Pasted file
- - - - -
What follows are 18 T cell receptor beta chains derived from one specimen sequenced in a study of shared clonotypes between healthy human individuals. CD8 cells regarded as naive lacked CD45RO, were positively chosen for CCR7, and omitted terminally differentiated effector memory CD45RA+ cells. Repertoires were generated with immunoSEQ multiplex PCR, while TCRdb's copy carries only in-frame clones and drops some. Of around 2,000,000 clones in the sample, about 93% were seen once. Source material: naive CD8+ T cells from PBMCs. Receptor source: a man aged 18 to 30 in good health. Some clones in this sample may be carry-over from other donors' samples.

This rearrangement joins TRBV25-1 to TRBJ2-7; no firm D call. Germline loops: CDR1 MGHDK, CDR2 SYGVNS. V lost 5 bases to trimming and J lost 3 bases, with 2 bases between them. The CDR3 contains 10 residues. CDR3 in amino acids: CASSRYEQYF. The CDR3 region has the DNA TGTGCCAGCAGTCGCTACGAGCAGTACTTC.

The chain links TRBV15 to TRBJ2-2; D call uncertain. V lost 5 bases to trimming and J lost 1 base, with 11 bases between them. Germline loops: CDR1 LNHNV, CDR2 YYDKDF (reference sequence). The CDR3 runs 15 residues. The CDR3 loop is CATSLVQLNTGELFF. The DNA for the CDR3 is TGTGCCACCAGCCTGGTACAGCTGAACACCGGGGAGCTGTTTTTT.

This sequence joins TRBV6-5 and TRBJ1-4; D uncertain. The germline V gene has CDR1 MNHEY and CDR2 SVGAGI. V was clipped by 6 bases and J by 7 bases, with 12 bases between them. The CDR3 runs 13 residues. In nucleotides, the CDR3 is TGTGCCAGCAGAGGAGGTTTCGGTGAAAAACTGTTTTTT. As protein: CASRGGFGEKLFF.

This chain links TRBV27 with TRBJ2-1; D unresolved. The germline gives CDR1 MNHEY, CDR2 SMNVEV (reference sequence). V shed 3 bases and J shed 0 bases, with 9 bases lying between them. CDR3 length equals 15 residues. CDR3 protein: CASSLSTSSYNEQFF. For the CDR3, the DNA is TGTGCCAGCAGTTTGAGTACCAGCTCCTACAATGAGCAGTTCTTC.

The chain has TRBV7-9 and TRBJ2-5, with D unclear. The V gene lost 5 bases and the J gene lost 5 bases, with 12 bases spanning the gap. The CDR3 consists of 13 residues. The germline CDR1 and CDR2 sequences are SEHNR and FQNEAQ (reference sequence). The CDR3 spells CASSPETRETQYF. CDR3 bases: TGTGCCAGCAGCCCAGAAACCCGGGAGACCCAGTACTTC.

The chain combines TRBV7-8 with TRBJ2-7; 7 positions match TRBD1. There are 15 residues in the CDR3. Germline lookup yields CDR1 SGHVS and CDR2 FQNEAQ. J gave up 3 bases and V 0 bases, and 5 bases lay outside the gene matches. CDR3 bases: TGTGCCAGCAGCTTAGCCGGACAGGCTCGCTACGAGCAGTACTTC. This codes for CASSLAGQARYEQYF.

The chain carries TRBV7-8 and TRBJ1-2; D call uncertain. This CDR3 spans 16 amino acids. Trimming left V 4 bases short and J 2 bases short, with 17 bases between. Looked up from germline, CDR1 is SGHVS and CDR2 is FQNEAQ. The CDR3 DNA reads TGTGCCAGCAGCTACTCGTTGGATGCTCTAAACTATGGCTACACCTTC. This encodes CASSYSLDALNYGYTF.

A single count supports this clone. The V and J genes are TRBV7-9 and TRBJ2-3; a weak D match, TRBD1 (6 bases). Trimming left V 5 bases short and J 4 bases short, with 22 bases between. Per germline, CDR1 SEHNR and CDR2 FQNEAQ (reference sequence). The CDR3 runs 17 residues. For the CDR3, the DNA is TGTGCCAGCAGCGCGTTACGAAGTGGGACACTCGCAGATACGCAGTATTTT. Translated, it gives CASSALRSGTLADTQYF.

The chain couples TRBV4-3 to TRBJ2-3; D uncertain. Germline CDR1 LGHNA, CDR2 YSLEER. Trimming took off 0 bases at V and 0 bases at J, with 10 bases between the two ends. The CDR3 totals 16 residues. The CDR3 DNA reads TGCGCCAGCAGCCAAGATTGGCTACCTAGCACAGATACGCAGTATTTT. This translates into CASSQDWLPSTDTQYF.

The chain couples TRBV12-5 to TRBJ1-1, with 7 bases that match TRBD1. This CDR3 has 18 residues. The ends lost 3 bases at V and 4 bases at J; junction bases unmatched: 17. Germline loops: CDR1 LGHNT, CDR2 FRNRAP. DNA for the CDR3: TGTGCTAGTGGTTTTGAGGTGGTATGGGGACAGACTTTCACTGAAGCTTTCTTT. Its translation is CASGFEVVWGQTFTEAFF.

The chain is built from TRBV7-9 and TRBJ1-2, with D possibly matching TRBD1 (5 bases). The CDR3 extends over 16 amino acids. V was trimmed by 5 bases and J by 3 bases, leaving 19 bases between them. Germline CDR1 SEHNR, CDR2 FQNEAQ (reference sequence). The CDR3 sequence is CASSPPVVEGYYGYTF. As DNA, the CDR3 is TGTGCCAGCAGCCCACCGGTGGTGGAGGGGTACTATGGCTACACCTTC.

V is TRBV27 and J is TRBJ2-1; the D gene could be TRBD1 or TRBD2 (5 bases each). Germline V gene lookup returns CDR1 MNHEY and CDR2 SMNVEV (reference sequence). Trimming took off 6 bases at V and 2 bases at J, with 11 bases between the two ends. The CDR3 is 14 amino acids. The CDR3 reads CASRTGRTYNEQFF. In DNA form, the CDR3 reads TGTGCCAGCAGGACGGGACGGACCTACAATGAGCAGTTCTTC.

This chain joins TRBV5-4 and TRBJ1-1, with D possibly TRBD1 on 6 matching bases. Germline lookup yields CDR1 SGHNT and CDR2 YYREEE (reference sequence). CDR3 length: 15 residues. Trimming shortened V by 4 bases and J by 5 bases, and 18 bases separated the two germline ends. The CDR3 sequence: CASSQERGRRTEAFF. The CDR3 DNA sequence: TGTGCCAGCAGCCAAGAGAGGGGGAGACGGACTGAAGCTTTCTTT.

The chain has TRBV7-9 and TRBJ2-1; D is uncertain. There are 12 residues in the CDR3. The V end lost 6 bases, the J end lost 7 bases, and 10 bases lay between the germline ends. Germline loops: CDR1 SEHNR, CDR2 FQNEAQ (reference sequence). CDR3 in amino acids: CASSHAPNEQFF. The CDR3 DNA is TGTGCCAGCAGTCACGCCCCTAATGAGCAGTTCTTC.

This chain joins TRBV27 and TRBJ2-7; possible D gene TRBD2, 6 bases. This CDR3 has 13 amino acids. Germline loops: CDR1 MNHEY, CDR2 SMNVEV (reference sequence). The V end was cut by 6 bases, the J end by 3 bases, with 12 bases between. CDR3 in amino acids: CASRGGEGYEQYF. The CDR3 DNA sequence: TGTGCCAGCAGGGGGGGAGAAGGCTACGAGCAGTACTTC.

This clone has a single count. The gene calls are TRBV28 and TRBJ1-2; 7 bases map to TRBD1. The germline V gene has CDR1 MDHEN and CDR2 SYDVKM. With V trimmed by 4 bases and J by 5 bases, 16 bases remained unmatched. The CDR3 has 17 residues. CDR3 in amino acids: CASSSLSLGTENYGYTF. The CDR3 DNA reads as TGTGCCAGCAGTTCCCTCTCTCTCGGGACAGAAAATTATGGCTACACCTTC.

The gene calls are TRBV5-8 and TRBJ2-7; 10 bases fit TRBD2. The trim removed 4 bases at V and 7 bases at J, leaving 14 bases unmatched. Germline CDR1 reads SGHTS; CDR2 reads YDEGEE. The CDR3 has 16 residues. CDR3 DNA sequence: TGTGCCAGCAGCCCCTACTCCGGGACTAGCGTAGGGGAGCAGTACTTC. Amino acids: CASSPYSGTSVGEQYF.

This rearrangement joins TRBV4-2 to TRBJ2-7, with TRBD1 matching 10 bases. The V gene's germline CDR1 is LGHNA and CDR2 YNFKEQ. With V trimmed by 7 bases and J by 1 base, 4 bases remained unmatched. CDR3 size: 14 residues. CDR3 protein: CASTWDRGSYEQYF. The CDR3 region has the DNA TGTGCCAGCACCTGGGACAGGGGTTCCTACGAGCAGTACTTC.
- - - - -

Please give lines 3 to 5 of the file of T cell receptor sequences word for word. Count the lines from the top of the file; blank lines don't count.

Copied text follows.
The chain links TRBV15 to TRBJ2-2; D call uncertain. V lost 5 bases to trimming and J lost 1 base, with 11 bases between them. Germline loops: CDR1 LNHNV, CDR2 YYDKDF (reference sequence). The CDR3 runs 15 residues. The CDR3 loop is CATSLVQLNTGELFF. The DNA for the CDR3 is TGTGCCACCAGCCTGGTACAGCTGAACACCGGGGAGCTGTTTTTT.

This sequence joins TRBV6-5 and TRBJ1-4; D uncertain. The germline V gene has CDR1 MNHEY and CDR2 SVGAGI. V was clipped by 6 bases and J by 7 bases, with 12 bases between them. The CDR3 runs 13 residues. In nucleotides, the CDR3 is TGTGCCAGCAGAGGAGGTTTCGGTGAAAAACTGTTTTTT. As protein: CASRGGFGEKLFF.

This chain links TRBV27 with TRBJ2-1; D unresolved. The germline gives CDR1 MNHEY, CDR2 SMNVEV (reference sequence). V shed 3 bases and J shed 0 bases, with 9 bases lying between them. CDR3 length equals 15 residues. CDR3 protein: CASSLSTSSYNEQFF. For the CDR3, the DNA is TGTGCCAGCAGTTTGAGTACCAGCTCCTACAATGAGCAGTTCTTC.